It’s important to understand the balance between the number of houses on the market (supply) and the number of houses being sold (demand). Typically, the way the market works is that when supply is up and demand is down, it is good for buyers to get good deals; and conversely, when demand is up and supply is down it is good for sellers and prices typically rise. The graphs presented above show the effect Covid-19 has had on supply and demand. Specifically, the second set of graphs depicts changes to supply. These graphs show that, supply was declining during the initial stages of the pandemic but now additions to supply (i.e. homes being listed) are back to normal. Demand is represented by the first set of graphs (new pending sales). Those graphs show that while demand sharply declined in March through mid-April, it has since recovered and surpassed 2019 levels. To summarize, demand has increased and supply is approximately back to “normal”.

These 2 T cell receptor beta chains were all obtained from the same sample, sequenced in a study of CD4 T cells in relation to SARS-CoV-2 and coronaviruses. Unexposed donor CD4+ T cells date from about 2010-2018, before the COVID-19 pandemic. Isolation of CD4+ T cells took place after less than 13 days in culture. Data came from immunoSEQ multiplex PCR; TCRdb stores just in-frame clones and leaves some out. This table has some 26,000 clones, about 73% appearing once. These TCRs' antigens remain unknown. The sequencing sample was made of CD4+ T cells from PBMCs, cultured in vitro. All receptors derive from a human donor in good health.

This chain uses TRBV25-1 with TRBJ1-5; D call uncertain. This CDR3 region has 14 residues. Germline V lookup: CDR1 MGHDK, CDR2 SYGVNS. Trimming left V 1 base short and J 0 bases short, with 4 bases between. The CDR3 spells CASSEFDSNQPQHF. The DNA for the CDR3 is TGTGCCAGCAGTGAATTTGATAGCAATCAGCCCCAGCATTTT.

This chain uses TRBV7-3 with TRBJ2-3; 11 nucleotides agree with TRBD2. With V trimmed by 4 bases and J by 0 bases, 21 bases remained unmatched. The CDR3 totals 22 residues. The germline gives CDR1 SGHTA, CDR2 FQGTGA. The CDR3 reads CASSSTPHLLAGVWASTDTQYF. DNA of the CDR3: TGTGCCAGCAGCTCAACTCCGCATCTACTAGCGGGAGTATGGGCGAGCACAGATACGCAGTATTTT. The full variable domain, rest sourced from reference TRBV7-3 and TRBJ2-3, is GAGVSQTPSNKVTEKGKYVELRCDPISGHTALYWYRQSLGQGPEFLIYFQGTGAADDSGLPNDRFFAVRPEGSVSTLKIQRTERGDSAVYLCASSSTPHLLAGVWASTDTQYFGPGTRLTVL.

To best determine how these changes have affected the overall balance of the market, we can look to another metric used in real estate – the “month’s supply of inventory” which I will abbreviate here as “MSI”. The MSI reflects the number of months it would take to sell all the current inventory of homes at the current rate of sale. The formula is Total # of Active Listings divided by the # of Sales. Typically, the number of sales used in the formula is a rolling average over the last 12 months. However, given that our current circumstances are unique and ever-changing, we are calculating the MSI on a weekly basis using the actual number of sales in a given week and then converting that weekly supply of inventory into a monthly number by dividing it by 4.3 (The average number of weeks in a month.).